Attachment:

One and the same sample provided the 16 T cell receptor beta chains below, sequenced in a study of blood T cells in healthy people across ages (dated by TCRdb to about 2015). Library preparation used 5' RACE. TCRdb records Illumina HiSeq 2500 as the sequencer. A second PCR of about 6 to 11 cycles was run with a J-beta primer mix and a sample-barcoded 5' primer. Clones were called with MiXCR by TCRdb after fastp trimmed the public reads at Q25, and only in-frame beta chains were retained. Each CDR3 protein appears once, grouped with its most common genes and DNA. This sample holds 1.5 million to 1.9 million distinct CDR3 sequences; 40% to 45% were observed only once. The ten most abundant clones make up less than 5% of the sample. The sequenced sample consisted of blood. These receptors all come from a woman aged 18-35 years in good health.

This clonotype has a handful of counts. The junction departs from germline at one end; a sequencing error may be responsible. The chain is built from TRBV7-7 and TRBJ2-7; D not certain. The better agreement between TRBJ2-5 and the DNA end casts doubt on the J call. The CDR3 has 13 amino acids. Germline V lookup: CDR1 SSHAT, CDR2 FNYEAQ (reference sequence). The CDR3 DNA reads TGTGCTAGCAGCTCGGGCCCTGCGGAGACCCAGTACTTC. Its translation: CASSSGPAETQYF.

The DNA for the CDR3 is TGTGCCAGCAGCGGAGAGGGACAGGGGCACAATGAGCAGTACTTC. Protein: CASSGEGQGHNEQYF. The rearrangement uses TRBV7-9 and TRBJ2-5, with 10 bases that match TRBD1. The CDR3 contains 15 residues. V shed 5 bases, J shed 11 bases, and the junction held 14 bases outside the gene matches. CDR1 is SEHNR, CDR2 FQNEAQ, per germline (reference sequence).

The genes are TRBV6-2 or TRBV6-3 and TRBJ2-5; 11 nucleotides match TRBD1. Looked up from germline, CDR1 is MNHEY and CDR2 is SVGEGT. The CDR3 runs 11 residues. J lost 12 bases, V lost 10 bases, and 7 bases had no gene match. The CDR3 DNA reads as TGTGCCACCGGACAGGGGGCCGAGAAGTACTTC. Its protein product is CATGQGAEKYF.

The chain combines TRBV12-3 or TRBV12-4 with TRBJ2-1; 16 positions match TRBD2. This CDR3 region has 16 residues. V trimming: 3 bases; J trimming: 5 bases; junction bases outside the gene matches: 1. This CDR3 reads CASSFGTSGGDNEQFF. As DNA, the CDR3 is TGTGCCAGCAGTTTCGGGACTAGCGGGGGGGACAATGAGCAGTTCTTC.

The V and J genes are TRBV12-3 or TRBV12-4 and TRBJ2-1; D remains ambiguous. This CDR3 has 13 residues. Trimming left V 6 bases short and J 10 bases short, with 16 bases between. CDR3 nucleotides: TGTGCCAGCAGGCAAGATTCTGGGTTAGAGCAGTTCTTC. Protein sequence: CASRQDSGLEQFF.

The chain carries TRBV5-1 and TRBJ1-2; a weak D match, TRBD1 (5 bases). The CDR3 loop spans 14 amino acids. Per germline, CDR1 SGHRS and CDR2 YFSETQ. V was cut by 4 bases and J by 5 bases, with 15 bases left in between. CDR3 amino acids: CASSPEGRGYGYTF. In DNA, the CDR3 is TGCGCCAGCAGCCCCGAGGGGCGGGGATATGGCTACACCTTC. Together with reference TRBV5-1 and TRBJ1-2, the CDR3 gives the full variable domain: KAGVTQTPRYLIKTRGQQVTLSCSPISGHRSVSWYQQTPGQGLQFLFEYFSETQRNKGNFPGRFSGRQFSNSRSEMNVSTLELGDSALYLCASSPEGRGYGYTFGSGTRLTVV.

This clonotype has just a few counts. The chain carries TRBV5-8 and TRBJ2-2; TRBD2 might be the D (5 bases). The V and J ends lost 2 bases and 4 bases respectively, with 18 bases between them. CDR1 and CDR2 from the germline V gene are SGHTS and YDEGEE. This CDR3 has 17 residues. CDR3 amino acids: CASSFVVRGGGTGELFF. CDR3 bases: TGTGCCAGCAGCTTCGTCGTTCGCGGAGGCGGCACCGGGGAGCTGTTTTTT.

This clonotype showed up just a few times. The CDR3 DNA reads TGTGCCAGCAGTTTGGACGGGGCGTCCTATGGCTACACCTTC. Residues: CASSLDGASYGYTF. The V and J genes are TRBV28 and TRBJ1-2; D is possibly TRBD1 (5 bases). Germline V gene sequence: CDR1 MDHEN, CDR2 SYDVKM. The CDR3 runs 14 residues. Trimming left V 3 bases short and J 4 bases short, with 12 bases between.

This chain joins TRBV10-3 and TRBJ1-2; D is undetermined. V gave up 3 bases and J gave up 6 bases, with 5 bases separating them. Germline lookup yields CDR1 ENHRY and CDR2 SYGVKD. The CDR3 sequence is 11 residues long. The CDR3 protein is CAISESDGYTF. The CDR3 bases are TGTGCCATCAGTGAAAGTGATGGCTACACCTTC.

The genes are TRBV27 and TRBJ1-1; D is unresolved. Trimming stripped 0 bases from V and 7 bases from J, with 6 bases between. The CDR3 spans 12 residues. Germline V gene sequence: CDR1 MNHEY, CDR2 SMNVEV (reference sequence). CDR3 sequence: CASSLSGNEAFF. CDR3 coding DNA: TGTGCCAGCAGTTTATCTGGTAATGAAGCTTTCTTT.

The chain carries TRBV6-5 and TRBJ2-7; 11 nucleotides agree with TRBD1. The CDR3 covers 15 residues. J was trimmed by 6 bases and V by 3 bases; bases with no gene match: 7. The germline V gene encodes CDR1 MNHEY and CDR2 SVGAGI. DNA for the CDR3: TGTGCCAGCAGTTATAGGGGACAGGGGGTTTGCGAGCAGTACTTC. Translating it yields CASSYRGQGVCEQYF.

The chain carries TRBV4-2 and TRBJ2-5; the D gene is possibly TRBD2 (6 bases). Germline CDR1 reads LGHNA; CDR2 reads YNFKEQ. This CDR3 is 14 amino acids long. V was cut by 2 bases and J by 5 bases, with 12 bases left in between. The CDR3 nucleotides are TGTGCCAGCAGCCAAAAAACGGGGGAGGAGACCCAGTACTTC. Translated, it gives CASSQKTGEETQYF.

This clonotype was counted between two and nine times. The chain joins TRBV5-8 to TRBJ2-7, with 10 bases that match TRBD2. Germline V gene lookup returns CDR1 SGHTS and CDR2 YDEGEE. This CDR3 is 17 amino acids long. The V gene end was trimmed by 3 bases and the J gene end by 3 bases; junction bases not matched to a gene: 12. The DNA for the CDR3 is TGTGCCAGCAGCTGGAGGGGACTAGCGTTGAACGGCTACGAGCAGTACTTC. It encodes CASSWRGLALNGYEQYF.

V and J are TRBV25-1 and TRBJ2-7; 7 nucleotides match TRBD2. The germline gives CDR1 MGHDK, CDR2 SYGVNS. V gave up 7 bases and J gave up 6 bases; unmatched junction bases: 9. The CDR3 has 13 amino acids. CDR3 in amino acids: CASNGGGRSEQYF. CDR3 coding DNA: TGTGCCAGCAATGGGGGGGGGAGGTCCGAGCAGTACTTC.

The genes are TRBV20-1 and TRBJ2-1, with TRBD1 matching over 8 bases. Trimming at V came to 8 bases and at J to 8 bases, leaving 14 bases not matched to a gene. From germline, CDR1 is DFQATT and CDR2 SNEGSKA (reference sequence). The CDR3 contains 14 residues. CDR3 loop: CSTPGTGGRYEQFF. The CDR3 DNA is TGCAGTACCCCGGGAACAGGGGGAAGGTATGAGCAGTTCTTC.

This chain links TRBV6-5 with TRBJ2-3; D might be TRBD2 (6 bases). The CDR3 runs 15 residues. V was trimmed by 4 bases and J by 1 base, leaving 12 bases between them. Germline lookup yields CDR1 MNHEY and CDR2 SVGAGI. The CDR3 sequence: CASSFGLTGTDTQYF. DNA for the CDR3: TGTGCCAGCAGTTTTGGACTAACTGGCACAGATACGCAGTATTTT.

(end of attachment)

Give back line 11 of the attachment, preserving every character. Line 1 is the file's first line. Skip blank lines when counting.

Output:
The genes are TRBV27 and TRBJ1-1; D is unresolved. Trimming stripped 0 bases from V and 7 bases from J, with 6 bases between. The CDR3 spans 12 residues. Germline V gene sequence: CDR1 MNHEY, CDR2 SMNVEV (reference sequence). CDR3 sequence: CASSLSGNEAFF. CDR3 coding DNA: TGTGCCAGCAGTTTATCTGGTAATGAAGCTTTCTTT.